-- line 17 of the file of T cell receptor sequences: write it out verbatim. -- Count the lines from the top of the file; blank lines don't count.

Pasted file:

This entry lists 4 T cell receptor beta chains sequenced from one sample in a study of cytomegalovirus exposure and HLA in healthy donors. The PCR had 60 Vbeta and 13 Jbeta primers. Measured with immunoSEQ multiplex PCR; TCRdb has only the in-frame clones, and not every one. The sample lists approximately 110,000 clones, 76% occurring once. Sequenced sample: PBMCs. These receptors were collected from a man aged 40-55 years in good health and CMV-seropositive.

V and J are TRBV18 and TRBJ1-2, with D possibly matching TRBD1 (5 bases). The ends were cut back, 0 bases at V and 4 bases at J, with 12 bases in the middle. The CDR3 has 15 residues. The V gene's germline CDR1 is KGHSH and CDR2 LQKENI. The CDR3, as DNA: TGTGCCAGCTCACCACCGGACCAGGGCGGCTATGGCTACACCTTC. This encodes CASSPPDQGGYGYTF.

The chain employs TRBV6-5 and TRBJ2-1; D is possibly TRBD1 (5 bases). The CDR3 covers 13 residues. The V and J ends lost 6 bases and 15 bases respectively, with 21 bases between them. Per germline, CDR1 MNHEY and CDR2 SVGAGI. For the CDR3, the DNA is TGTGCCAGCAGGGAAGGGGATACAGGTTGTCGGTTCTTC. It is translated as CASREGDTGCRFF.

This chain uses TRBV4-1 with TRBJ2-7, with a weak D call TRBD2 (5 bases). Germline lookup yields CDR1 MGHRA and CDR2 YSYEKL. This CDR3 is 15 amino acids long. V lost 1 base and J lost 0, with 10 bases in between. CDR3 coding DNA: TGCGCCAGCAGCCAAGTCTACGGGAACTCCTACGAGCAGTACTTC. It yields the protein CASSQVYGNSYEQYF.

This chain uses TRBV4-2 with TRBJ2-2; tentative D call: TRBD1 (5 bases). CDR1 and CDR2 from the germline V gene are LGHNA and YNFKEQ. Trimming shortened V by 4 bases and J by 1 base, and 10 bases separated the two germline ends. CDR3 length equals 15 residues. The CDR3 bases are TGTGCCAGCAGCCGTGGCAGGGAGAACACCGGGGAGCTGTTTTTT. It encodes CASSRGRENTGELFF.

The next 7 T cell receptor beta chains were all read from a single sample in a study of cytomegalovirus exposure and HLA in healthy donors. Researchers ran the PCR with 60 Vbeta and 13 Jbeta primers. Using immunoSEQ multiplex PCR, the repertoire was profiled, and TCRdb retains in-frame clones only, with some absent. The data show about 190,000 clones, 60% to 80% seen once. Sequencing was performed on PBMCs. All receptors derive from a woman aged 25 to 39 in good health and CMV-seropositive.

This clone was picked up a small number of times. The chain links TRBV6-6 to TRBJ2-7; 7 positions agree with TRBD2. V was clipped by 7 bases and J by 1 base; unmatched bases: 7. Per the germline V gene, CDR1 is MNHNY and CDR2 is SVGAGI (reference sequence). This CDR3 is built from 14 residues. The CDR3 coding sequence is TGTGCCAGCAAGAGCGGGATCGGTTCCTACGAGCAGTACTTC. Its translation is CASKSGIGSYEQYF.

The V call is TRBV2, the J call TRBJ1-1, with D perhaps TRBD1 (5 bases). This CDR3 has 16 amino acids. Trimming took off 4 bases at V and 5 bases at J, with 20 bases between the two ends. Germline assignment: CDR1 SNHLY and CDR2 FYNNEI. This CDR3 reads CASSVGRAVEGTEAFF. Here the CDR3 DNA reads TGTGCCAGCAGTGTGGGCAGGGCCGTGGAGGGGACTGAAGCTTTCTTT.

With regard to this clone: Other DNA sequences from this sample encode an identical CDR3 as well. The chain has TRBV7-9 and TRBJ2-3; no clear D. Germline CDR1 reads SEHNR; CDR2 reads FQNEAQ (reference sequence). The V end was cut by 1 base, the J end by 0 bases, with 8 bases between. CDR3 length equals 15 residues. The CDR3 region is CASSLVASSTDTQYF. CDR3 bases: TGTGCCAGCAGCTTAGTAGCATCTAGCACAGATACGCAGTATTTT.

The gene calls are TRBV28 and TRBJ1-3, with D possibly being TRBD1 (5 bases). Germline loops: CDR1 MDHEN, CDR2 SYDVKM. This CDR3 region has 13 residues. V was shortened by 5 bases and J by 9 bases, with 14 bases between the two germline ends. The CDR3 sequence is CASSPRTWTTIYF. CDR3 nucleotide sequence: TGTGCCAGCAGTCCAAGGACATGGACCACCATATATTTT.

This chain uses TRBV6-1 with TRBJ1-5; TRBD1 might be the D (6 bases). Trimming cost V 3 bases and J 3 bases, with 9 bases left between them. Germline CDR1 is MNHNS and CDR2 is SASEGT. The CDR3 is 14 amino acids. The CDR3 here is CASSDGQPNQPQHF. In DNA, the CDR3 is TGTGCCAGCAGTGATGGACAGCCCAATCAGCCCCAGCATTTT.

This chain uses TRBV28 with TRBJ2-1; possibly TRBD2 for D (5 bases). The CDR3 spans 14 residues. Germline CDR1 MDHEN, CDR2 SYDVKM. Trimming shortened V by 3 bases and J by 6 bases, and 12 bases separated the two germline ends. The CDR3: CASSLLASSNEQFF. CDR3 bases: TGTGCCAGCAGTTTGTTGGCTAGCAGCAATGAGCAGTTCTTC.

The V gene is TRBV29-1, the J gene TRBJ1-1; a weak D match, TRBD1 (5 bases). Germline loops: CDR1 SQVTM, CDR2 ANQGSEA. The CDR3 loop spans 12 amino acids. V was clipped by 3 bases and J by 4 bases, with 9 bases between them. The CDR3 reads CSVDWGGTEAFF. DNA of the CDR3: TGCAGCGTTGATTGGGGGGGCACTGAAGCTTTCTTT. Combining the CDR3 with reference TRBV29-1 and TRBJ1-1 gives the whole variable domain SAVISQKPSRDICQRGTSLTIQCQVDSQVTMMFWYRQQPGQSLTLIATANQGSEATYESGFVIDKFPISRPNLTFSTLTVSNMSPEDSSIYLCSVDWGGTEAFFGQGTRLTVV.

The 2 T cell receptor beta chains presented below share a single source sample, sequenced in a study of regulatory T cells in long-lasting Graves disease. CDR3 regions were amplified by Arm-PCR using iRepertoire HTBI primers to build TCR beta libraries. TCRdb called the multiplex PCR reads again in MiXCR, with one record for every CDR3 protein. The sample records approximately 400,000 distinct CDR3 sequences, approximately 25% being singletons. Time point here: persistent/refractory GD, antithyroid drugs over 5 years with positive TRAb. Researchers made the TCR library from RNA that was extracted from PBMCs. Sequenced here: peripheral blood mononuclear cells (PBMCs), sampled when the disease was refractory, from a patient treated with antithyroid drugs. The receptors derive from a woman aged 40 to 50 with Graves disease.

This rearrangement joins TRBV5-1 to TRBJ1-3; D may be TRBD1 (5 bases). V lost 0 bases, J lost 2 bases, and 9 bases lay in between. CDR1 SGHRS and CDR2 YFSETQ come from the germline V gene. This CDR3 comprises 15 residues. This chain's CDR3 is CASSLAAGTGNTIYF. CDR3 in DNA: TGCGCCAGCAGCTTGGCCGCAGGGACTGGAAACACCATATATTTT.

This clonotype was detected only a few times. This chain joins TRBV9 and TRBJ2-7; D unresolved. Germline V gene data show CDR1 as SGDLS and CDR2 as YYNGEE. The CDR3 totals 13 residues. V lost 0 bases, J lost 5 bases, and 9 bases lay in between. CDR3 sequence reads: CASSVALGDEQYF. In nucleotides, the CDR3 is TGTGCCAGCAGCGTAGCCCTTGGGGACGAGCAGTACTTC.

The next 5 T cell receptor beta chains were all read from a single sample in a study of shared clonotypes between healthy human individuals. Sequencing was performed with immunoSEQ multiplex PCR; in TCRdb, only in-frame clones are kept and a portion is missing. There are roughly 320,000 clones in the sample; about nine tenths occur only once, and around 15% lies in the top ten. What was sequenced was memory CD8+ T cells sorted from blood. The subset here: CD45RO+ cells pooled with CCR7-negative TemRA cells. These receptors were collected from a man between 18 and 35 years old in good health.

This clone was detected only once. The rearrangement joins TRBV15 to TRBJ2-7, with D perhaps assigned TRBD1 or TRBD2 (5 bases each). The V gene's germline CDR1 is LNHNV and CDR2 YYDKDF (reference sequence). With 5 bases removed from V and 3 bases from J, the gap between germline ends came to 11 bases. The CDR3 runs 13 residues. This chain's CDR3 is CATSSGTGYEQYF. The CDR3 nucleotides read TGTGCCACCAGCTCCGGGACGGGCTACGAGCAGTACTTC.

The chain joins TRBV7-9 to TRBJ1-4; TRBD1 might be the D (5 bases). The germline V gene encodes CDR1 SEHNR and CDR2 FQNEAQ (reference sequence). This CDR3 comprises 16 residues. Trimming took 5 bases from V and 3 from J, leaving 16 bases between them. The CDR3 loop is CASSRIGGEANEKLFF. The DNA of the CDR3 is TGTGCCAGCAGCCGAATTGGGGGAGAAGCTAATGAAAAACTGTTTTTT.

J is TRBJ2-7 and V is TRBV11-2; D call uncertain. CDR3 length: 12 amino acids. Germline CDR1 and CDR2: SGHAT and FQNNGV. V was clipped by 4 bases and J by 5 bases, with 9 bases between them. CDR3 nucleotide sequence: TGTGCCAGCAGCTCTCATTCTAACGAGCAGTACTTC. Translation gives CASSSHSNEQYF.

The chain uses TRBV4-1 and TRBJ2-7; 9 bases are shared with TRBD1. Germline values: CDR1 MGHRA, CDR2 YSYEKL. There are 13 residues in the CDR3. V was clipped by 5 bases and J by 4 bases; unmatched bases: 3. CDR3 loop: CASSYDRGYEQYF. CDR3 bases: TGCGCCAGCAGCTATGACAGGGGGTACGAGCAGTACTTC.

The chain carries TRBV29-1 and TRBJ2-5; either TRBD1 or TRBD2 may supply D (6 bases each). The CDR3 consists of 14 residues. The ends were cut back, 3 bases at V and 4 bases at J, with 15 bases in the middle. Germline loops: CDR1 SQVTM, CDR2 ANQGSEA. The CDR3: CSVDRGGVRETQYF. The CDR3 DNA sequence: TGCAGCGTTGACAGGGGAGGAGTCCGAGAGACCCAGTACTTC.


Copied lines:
The next 5 T cell receptor beta chains were all read from a single sample in a study of shared clonotypes between healthy human individuals. Sequencing was performed with immunoSEQ multiplex PCR; in TCRdb, only in-frame clones are kept and a portion is missing. There are roughly 320,000 clones in the sample; about nine tenths occur only once, and around 15% lies in the top ten. What was sequenced was memory CD8+ T cells sorted from blood. The subset here: CD45RO+ cells pooled with CCR7-negative TemRA cells. These receptors were collected from a man between 18 and 35 years old in good health.